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IAFP session provides overview of recent international foodborne outbreaks


PITTSBURGH, PA —  In an IAFP 2022 session on Aug. 2, Dr. Ewen Todd, Ewan Todd Consulting, LLC, provided an overview of several international outbreaks.

Todd started with a chocolate outbreak in European countries in February 2022. 

As various countries came forward with Salmonella cases connected to the outbreak there grew a multi-country collaboration that helped identify the specific brand of chocolate products connected to the illnesses.

The Salmonella was found to have come from buttermilk tanks in one of the company’s facilities.

The Salmonella was confirmed to be resistant to antibiotics, such as penicillins, streptomycin, spectinomycin, kanamycin, gentamicin, phenicols, sulfonamides, trimethoprim and tetracyclines.

According to Todd, this was one of the largest chocolate product recalls in European commercial history.

The survival and long shelf-life of Salmonella can make contamination in chocolate difficult to detect in product sampling. Todd said that the high-fat content may have a protective effect for the bacteria, including against gastric acid. It also may alter the functional dose of Salmonella, resulting in more severe disease from exposure. 

Todd explained that early notification and detection resulted in a swift outbreak investigation.

Botulism in China
Next, Todd summarized recent foodborne Botulism outbreaks in China.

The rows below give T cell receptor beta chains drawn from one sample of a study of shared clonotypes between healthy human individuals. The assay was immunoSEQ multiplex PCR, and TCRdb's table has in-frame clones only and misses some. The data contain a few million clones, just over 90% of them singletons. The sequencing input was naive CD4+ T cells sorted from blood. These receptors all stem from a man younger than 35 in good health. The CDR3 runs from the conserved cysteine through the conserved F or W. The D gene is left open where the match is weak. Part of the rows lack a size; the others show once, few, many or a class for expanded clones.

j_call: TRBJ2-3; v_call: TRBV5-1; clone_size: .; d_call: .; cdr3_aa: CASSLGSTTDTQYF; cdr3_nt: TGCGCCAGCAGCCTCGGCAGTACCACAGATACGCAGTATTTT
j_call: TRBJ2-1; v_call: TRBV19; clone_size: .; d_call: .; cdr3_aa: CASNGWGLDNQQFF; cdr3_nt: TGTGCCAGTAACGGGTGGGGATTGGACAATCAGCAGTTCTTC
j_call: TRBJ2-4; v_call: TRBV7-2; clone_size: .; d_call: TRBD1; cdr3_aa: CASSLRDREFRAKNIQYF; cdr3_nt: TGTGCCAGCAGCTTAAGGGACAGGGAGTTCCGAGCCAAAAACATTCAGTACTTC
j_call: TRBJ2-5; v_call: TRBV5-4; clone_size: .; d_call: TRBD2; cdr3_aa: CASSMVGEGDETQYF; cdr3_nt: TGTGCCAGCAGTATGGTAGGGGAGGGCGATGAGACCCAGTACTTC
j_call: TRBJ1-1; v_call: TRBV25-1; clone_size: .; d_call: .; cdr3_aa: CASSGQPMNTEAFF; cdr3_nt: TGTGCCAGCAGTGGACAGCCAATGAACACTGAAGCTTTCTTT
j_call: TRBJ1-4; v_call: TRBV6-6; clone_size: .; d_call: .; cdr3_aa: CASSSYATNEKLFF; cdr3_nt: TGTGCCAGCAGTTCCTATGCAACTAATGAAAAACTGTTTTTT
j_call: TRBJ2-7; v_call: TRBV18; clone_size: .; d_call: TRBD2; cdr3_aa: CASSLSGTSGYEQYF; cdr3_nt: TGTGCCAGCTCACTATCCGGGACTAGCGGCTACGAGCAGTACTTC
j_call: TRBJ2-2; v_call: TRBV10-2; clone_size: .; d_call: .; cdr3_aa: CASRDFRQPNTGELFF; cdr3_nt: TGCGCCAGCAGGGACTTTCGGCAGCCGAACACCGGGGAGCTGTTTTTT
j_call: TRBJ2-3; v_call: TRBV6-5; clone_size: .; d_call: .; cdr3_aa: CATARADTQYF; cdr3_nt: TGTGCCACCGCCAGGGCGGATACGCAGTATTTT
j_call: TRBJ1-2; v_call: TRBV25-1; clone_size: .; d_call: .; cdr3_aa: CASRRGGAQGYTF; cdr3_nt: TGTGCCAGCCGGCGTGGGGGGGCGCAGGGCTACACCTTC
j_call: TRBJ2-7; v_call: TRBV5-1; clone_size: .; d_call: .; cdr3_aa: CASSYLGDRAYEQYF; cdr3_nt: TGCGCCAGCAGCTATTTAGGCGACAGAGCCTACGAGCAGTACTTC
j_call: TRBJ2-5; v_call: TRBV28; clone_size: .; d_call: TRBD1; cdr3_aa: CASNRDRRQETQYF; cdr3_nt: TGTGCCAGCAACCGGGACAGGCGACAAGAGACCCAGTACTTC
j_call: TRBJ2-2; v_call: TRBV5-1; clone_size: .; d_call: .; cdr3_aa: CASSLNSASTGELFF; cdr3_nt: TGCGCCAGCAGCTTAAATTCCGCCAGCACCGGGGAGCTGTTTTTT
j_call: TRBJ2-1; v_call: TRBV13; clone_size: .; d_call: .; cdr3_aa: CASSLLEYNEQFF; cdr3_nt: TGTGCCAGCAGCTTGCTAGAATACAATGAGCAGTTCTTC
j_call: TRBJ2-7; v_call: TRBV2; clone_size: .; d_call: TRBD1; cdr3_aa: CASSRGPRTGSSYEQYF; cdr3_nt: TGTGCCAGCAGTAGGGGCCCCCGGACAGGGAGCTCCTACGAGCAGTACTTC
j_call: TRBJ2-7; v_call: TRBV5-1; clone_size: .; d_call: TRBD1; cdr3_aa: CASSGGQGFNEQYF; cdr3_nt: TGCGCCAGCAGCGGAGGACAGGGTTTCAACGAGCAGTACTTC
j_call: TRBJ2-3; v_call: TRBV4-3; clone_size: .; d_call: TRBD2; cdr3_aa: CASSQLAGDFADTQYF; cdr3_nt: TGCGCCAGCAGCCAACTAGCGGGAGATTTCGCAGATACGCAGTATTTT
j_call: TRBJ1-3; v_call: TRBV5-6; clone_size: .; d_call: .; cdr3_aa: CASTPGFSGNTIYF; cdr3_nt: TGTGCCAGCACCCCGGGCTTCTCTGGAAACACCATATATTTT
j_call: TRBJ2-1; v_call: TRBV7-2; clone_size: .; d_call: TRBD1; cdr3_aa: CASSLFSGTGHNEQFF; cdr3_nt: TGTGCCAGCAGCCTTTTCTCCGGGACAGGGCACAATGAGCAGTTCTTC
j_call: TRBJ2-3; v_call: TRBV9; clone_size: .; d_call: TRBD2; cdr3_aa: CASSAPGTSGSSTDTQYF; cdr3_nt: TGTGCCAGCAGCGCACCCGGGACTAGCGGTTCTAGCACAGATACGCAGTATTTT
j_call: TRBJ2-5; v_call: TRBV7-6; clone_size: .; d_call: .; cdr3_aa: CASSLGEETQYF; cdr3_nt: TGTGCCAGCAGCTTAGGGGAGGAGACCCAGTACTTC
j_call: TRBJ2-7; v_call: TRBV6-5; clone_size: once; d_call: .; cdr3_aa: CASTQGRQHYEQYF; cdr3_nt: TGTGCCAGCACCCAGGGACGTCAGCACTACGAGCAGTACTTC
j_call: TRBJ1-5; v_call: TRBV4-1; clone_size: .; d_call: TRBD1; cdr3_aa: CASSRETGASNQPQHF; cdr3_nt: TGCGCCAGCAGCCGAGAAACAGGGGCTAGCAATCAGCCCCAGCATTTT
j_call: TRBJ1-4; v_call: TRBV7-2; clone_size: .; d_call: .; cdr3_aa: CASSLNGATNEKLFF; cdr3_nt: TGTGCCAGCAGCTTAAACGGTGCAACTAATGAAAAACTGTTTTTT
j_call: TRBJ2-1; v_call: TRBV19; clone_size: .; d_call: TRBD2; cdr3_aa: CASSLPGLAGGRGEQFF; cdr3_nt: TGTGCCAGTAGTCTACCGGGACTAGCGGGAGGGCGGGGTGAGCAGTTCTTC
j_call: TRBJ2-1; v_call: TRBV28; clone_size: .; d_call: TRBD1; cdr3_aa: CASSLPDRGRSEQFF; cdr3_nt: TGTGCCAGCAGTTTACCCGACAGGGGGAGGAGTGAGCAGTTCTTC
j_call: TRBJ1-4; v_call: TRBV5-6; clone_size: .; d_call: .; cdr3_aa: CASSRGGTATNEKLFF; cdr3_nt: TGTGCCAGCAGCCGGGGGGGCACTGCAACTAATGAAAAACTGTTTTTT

During 2004-2022, 80 foodborne botulism outbreaks occurred in China, involving 386 illnesses and 55 deaths.

It was found that local farmers often prepared traditional foods using unsafe production processes. To address this, Todd recommends targeted continuous education to inform farmers and herdsmen of the potential risks of botulism from ingesting homemade traditional native foods. Also, preventive messages should focus on not using unsanitary and traditional food processing, and changing the eating habits of eating raw or half-raw meat.

E.coli in Japan
Lastly, Todd looked at an E.coli O157 Japanese outbreak from skewered meat.

At company “X” (Todd redacted the name of the company), the skewered meat was grilled to 95 degrees C and then removed from the grilling area to meat trays. One possible source of the E. coli was the contamination of the skewered meat from an infected employee.

In conclusion, Todd said that in this selection of outbreaks, the contamination source was improper processing and preparation procedures and storage issues and that these problems are similar to previous outbreak investigations.

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